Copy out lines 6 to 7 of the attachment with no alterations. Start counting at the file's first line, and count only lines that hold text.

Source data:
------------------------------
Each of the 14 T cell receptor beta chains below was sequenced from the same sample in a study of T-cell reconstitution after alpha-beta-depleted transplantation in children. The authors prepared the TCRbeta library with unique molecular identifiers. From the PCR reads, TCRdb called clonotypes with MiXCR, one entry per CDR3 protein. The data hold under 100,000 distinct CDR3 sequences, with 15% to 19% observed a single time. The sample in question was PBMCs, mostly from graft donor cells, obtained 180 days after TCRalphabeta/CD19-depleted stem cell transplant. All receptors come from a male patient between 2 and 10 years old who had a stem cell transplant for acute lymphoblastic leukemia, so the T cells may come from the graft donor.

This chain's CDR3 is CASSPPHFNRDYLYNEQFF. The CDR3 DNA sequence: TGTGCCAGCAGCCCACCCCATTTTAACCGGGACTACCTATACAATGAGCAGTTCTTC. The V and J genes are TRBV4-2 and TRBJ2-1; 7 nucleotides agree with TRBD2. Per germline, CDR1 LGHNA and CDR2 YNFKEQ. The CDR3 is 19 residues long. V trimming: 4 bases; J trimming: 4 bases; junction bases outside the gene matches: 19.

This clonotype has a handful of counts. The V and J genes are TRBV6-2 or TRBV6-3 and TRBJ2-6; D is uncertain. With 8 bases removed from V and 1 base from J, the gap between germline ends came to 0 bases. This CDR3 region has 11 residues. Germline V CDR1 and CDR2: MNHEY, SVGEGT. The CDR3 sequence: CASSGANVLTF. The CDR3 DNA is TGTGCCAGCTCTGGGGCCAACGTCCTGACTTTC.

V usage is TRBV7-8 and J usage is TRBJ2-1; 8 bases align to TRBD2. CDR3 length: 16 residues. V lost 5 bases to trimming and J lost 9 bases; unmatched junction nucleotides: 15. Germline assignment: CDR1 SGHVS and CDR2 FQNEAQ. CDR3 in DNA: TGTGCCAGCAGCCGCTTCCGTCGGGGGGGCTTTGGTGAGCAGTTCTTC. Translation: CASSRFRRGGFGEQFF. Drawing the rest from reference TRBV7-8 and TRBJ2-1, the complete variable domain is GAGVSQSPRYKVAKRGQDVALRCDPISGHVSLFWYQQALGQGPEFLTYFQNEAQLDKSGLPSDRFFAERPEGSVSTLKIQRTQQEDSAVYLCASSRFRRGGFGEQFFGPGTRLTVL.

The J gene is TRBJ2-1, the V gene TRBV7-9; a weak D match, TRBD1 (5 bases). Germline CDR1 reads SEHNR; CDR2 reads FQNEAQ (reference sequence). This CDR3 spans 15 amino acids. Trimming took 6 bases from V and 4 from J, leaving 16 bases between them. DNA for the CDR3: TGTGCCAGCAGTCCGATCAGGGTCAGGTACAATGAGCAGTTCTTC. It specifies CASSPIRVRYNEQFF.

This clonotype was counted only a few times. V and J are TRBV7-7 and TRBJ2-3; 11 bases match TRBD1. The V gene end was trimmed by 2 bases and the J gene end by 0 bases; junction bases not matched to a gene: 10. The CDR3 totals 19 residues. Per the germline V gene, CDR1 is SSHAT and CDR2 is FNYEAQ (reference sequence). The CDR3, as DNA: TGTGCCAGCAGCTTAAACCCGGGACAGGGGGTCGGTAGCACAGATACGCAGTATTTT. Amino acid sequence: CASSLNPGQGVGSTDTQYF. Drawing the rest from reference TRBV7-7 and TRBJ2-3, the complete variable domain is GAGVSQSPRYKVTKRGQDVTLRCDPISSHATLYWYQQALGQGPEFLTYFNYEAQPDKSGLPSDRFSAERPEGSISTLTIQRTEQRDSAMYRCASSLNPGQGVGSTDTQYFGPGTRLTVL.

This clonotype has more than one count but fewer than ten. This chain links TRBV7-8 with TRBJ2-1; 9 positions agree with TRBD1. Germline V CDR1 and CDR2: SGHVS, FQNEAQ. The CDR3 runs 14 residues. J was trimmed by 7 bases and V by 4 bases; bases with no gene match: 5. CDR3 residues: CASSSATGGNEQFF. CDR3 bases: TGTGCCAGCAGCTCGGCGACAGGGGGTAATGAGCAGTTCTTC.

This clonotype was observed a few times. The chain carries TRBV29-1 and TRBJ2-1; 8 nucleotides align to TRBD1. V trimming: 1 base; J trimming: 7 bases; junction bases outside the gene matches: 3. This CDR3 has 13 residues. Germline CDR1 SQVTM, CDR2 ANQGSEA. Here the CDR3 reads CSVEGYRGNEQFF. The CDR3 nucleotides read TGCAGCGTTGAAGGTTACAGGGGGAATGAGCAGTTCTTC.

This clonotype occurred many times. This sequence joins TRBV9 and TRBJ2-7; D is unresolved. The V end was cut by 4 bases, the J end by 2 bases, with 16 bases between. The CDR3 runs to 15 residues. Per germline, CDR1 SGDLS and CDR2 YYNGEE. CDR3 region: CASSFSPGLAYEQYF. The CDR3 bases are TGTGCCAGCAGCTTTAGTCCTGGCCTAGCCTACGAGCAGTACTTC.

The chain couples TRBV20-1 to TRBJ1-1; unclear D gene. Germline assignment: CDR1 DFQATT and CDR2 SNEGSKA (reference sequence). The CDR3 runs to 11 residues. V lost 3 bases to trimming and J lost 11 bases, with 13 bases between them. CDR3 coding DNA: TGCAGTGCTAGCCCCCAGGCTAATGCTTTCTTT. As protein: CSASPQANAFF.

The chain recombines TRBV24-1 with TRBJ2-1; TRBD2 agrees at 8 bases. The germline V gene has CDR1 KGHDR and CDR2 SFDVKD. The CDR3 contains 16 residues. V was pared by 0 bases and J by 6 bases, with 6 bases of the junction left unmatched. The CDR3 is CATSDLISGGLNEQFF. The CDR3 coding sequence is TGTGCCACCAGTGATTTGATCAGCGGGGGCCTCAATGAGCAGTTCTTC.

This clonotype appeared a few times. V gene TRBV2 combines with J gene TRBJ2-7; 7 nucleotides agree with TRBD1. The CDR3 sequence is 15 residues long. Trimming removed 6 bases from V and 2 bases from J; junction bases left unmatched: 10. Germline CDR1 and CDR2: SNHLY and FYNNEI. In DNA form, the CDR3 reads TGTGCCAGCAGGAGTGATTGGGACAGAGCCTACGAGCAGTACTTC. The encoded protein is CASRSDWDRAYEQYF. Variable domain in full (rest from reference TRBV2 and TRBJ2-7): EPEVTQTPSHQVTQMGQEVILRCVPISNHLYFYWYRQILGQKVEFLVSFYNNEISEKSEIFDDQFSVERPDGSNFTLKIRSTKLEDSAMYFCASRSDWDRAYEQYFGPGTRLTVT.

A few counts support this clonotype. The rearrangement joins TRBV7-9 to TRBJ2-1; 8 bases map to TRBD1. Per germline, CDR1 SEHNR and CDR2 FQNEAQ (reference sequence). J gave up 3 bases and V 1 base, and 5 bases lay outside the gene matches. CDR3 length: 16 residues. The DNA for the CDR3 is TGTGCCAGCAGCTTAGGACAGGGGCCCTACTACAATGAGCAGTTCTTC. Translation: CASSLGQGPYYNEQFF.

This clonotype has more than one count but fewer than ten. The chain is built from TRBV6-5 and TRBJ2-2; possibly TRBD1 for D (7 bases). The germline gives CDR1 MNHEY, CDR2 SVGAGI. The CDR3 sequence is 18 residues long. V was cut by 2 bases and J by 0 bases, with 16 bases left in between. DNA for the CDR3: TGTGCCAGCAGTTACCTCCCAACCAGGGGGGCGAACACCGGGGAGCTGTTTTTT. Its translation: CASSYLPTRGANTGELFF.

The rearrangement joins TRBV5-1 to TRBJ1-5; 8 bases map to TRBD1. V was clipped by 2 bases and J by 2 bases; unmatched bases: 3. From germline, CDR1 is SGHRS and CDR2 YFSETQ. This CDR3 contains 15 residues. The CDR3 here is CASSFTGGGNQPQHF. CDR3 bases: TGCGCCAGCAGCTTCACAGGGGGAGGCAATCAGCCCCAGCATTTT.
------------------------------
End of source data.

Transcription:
This clonotype was counted only a few times. V and J are TRBV7-7 and TRBJ2-3; 11 bases match TRBD1. The V gene end was trimmed by 2 bases and the J gene end by 0 bases; junction bases not matched to a gene: 10. The CDR3 totals 19 residues. Per the germline V gene, CDR1 is SSHAT and CDR2 is FNYEAQ (reference sequence). The CDR3, as DNA: TGTGCCAGCAGCTTAAACCCGGGACAGGGGGTCGGTAGCACAGATACGCAGTATTTT. Amino acid sequence: CASSLNPGQGVGSTDTQYF. Drawing the rest from reference TRBV7-7 and TRBJ2-3, the complete variable domain is GAGVSQSPRYKVTKRGQDVTLRCDPISSHATLYWYQQALGQGPEFLTYFNYEAQPDKSGLPSDRFSAERPEGSISTLTIQRTEQRDSAMYRCASSLNPGQGVGSTDTQYFGPGTRLTVL.

This clonotype has more than one count but fewer than ten. This chain links TRBV7-8 with TRBJ2-1; 9 positions agree with TRBD1. Germline V CDR1 and CDR2: SGHVS, FQNEAQ. The CDR3 runs 14 residues. J was trimmed by 7 bases and V by 4 bases; bases with no gene match: 5. CDR3 residues: CASSSATGGNEQFF. CDR3 bases: TGTGCCAGCAGCTCGGCGACAGGGGGTAATGAGCAGTTCTTC.